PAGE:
Climate talks mean life or death for island states
So while climate change delegates haggle over deadlines, binding targets and finance, some of the world's poorest states are warning that rising sea levels and storms will sweep them away unless the world agrees to tackle global warning.
"We will be one of the first countries to go under water," said Foua Toloa, a senior politician on Tokelau, an island half-way between Hawaii and New Zealand that is no more than five meters above sea-level.
"We are a small and fragile nation very susceptible to environment and climate developments."
Grenada's Foreign Minister Karl Hood, chairman of the 43-nation Alliance of Small Island States (AOSIS), whose members are in the frontline of climate change, was even more blunt:
"If we don't act now, some of us will die."
Many low lying nations can already calculate the cost of rising greenhouse gas emissions in lives lost, economies shattered and landscapes transformed.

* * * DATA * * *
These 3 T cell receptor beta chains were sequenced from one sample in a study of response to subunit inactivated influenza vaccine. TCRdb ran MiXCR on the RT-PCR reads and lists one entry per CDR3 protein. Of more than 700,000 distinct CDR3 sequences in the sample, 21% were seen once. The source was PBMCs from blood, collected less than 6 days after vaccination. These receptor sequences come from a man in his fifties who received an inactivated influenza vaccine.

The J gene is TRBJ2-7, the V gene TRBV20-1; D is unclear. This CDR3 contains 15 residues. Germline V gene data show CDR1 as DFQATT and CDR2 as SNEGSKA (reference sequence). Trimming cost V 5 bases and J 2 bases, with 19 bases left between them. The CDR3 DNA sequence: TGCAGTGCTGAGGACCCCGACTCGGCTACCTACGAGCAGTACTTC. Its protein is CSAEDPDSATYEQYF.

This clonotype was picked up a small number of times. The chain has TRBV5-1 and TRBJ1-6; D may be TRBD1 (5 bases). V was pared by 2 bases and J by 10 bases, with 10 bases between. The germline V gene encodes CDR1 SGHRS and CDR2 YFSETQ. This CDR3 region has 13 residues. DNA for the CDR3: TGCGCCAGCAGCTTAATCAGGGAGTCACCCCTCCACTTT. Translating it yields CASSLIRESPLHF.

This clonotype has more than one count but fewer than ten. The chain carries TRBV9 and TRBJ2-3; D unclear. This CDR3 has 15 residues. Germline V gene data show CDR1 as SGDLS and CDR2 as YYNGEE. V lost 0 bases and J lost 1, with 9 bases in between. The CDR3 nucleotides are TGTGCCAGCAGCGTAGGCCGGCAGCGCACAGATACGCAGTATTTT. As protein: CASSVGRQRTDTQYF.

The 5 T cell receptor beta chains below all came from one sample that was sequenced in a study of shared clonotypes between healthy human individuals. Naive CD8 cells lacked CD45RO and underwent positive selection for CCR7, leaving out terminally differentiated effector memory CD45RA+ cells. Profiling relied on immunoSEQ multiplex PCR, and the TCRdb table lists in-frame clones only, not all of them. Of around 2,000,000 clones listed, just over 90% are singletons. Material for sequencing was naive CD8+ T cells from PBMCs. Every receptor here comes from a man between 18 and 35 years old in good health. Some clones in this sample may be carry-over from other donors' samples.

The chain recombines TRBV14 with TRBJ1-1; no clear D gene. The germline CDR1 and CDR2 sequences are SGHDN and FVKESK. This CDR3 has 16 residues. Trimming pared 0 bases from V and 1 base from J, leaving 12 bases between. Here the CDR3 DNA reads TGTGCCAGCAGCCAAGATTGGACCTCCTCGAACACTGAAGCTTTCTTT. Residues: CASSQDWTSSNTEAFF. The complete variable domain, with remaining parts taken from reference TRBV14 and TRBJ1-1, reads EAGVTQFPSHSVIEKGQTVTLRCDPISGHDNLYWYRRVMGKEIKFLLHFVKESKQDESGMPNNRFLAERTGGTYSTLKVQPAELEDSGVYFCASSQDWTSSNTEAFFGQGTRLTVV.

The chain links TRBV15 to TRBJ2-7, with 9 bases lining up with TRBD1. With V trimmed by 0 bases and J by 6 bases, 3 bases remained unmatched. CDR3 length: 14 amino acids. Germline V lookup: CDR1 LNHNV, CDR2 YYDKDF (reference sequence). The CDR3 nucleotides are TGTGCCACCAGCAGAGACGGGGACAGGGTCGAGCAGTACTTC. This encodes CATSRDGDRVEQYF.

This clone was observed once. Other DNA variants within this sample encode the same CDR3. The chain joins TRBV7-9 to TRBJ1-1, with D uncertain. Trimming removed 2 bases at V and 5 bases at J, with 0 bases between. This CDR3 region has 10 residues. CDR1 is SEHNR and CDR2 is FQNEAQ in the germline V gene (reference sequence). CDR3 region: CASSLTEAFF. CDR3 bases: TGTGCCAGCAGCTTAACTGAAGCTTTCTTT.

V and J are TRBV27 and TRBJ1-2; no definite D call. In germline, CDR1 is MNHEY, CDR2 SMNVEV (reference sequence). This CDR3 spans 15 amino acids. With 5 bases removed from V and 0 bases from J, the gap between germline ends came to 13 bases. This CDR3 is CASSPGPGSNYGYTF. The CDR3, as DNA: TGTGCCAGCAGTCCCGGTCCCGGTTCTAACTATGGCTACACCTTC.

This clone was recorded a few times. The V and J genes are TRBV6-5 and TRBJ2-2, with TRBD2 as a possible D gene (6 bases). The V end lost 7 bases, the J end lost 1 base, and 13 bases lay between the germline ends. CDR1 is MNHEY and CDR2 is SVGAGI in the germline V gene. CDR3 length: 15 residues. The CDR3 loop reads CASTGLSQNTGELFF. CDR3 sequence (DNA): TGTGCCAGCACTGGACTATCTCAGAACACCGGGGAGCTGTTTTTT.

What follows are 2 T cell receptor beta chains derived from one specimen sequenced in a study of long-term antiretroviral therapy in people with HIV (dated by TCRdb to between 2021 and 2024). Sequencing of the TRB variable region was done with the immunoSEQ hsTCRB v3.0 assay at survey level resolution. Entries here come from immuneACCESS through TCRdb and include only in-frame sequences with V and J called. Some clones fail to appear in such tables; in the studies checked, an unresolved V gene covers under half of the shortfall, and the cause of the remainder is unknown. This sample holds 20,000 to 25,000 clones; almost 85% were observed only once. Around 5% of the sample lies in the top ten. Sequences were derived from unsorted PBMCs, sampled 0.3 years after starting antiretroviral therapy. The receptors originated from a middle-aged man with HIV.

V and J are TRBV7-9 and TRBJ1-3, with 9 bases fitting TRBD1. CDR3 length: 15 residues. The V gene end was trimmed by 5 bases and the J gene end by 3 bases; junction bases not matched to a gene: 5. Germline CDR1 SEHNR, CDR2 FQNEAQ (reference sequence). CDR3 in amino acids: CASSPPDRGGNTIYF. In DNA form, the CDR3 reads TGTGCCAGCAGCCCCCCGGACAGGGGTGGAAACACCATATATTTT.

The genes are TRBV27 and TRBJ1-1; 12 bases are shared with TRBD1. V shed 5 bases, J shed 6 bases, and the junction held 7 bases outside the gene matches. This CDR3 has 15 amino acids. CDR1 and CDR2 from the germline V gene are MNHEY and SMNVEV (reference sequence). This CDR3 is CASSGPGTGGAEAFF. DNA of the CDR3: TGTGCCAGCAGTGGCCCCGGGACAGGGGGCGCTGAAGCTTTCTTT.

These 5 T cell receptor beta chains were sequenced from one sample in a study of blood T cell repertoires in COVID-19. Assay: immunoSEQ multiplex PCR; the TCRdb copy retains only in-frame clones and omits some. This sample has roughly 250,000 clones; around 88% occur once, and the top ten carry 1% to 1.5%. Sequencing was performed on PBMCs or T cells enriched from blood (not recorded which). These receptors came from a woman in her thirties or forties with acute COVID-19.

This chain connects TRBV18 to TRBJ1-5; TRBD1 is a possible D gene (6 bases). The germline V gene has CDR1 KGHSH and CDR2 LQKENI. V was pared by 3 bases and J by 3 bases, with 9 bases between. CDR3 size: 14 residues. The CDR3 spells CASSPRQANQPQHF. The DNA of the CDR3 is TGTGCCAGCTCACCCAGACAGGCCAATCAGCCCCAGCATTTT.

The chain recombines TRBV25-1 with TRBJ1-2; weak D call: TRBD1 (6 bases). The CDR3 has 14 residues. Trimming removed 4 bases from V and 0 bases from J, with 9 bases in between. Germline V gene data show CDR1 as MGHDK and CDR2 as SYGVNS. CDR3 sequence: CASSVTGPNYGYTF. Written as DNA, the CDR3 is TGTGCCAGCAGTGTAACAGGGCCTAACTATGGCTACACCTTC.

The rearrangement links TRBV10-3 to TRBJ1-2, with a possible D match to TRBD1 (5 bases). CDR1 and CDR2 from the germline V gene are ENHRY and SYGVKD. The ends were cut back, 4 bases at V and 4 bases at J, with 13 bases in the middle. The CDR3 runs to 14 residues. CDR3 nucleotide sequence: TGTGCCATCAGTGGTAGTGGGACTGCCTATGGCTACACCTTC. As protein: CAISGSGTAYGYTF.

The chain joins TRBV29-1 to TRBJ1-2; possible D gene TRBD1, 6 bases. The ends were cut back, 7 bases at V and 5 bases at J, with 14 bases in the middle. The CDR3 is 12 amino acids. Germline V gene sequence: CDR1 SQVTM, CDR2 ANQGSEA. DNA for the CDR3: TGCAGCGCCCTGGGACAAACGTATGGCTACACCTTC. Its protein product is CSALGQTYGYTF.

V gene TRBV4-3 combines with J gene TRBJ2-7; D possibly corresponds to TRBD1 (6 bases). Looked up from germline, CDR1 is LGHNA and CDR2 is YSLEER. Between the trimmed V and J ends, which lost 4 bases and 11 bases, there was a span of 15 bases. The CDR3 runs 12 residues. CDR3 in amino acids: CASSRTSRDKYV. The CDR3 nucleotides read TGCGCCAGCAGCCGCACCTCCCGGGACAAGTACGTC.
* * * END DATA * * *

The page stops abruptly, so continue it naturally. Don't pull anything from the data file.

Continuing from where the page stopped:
"By 2025, rising sea levels could lead to the displacement of at least 10 percent of the population", Comores Vice President Fouad Mohadji told delegates at climate change talks in the South African port city of Durban.
Sea waters could destroy 29 percent of the road network, 30 percent of the hotel infrastructure on which the islands' tourism industry relies, 70 percent of ports and airports, at a cost of $1 billion dollars.
"That is more than twice the country's gross domestic product," he said.
Delegates from almost 200 countries have until late on Friday to decide whether to commit to signing up to an internationally binding climate deal by 2015 at the latest.
The European Union is calling for a legally binding global deal to be reached by 2015 and implemented by 2020, but Fiji's Environment Minister Samu Saumutua says that would be too late to reverse rising sea levels that threaten to submerge its islands.
Photo from space of Tokelau Islands courtesy NASA.